So I might have mentioned that in my father’s near infinite generosity, he is supplying me with some new toys, as a surprise. He ended up spoiling the surprise when I told him my plans to buy some of what he was going to give me, so I guess I kind of ruined that one; but it’s the thought that counts.
At present, I am aware of him giving me a benchtop/contractors saw (people often call it a tablesaw, though those are slightly different, much larger devices), as well as 4 light fixtures, two units 4′ (~1219mm) long and two units 8′ (~2438mm) long, each with 2 bulbs. This will be a great addition to my existing collection/hodgepodge of lights, which consists of 1 double-fixture at 8′ (~2438mm), 2 quad-fixtures at 4′ (~1219mm) and two double-fixtures at 4′ (~1219mm). Two of these lights are laid-up on a shelf, not installed, and one of them requires a ballast to be replaced, and many of them are in rough shape. This is a workshop, not a museum, so hard-lookin’ hardware is not the end of the world for now. There are still holes in the walls that birds could fly into. I’m not too worried about my lights looking pretty, so long as they work. Continue reading
50 posts!!! As of today, October 1st, it’s nearly our one month anniversary of operation, we’ve managed to secure the following statistics on the blog:
These are great tidings! I’m sure the next month will only improve our results! Check our facebook page for updates and links/shares not available on the blog!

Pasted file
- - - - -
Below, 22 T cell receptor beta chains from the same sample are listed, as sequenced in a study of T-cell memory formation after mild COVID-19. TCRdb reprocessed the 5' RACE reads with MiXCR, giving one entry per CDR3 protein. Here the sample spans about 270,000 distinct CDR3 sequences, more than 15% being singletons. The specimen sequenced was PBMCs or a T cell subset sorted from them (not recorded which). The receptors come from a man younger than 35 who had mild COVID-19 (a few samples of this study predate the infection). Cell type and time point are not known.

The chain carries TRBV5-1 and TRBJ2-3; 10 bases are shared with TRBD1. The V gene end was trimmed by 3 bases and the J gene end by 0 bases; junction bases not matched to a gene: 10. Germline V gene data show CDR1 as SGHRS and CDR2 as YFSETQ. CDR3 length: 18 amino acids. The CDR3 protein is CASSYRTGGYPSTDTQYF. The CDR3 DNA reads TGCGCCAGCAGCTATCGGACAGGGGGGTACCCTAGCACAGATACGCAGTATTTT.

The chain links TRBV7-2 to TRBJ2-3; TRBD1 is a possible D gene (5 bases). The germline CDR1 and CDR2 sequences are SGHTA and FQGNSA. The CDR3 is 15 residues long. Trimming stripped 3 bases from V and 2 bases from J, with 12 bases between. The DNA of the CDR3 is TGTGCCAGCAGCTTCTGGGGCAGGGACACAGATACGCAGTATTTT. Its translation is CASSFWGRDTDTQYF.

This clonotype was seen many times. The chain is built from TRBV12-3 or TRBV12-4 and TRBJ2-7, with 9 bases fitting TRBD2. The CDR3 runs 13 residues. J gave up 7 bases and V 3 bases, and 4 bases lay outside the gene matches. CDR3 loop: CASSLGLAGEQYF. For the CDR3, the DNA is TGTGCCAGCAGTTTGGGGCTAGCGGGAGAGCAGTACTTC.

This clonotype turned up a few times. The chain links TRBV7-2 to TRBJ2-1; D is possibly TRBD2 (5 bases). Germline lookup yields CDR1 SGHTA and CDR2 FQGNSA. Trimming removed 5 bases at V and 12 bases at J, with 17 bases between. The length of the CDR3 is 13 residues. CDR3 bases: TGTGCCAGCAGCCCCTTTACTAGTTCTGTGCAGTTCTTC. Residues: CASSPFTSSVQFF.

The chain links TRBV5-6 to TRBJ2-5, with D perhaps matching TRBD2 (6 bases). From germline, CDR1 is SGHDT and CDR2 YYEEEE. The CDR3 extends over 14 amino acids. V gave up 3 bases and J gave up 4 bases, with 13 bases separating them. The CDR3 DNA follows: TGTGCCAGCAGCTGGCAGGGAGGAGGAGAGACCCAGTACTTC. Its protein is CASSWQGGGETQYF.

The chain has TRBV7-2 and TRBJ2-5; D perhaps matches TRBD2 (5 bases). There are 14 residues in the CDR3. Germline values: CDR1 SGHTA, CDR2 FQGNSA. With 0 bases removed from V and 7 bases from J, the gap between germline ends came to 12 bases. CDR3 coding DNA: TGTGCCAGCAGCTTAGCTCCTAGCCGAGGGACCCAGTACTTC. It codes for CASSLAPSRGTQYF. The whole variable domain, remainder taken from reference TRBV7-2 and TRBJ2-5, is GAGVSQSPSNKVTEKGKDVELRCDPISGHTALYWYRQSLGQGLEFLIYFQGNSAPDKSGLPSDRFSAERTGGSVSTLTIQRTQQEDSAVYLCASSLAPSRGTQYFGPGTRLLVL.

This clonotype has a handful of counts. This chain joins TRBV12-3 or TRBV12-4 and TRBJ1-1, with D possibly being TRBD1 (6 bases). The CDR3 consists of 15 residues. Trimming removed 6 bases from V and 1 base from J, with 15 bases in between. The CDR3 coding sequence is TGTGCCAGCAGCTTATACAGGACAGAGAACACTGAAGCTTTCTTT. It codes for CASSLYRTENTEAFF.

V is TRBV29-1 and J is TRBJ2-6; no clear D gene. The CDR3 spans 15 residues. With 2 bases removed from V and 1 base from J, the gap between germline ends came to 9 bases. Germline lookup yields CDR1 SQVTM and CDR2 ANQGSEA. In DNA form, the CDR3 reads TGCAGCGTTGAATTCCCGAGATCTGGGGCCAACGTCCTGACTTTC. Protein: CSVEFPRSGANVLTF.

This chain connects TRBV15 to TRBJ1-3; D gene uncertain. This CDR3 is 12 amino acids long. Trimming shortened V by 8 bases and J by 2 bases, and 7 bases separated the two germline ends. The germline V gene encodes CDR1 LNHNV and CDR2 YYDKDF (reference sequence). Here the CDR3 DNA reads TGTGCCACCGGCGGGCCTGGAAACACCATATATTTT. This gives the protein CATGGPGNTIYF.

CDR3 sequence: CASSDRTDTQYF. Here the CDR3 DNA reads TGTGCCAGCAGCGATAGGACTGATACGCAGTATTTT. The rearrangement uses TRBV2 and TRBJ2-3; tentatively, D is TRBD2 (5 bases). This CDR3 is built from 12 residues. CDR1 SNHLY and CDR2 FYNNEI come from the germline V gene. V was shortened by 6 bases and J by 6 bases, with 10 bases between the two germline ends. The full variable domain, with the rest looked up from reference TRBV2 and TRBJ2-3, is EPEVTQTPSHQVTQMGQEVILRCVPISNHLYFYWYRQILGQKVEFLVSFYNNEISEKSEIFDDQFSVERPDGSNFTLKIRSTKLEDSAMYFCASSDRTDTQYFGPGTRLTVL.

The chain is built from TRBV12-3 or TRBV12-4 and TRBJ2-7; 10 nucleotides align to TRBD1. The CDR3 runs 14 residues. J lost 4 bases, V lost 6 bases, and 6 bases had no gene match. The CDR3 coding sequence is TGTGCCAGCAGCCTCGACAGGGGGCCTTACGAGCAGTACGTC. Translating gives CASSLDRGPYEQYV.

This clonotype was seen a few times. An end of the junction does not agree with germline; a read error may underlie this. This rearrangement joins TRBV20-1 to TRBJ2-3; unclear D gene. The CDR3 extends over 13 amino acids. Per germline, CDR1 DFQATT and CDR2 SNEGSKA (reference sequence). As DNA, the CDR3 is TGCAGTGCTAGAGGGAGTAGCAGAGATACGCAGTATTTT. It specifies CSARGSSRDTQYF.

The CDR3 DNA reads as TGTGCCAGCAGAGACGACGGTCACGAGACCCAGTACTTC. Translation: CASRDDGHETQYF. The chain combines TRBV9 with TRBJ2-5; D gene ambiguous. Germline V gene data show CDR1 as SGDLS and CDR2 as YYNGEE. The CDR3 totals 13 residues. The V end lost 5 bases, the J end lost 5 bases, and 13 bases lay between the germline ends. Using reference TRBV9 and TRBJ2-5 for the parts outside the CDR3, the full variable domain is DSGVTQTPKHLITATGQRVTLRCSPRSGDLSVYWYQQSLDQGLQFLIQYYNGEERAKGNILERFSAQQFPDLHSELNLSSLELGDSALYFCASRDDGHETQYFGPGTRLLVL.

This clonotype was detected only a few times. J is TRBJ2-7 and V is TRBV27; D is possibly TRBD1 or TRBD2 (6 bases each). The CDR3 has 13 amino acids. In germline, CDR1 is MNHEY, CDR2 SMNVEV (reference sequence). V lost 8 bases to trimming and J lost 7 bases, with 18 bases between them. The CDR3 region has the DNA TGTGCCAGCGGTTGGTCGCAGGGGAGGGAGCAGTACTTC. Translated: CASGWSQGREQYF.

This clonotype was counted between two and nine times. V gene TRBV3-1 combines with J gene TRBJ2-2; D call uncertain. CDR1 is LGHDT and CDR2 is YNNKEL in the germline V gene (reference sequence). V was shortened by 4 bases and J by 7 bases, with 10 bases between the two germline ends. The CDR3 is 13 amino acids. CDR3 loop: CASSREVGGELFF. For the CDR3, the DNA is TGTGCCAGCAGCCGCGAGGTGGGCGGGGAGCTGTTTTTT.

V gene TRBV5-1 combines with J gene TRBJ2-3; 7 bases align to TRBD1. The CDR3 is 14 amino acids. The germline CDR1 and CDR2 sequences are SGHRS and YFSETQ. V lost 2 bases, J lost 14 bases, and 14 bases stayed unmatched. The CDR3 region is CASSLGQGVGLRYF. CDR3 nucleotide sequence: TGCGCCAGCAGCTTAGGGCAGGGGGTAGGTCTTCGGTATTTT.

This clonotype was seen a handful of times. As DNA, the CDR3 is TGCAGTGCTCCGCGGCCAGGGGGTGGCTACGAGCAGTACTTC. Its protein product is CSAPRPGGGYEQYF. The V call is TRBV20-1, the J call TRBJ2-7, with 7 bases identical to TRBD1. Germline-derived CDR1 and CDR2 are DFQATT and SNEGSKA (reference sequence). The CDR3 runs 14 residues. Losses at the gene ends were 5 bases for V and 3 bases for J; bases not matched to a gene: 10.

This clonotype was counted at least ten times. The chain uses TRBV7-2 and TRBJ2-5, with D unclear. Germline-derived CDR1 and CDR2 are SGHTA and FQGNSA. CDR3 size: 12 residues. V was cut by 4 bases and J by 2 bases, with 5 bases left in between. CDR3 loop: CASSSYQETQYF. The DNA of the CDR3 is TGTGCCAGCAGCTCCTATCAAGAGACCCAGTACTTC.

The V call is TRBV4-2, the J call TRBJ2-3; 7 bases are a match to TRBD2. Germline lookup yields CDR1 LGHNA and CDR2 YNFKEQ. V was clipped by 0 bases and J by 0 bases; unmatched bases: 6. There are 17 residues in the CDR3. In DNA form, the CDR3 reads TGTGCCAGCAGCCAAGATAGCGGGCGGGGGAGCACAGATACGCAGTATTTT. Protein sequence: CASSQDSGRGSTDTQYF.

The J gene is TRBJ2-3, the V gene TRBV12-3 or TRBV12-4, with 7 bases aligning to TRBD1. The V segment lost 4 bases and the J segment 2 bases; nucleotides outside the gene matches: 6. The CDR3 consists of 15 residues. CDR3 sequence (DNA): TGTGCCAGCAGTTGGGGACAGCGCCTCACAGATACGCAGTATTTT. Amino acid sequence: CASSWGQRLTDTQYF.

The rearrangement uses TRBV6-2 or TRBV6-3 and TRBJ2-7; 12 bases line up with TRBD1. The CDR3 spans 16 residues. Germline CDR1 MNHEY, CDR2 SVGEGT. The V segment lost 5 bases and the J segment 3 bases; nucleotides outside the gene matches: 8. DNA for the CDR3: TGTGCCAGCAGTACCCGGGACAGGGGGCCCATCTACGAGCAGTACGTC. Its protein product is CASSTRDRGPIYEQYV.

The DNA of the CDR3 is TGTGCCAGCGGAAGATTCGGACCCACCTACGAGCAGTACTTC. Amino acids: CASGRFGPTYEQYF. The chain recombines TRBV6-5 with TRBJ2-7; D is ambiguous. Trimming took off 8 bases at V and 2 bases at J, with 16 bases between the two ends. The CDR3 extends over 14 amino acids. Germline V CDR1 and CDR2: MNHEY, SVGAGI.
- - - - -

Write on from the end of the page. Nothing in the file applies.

1,374 Views (includes each page a visitor… visited)
540 Visitors (unique IP addresses, I presume)
27 followers across facebook, twitter, and wordpress
So this pirates chest toy box… The poor woman made the quote request for an aquarium back in December ’13, made a downpayment for the product in Febrary, knowing I’d be at-sea until the fall. No sweat, right? Wrong. She contacts me some time in May or June and asks me if she can change her order from this really cool ice-cube-tray betafish breeding tank thinger ( I was really excited to build it ) and wanted a pirate themed toy box for her 4 year old buccaneer. No problem, right? Wrong. I offered it to her for the price of her half-down-payment for the complicated aquarium, in the spirit of her being my FIRST customer, and her paying so early, which actually got me through my training for my job, but that’s another story. We figured out this little toybox, and I had it all planned out. Was a pain in my ass for some of the compound angles, but it’s all part of the challenge. So I began work on it, finally this week, and boy have I got a story to tell.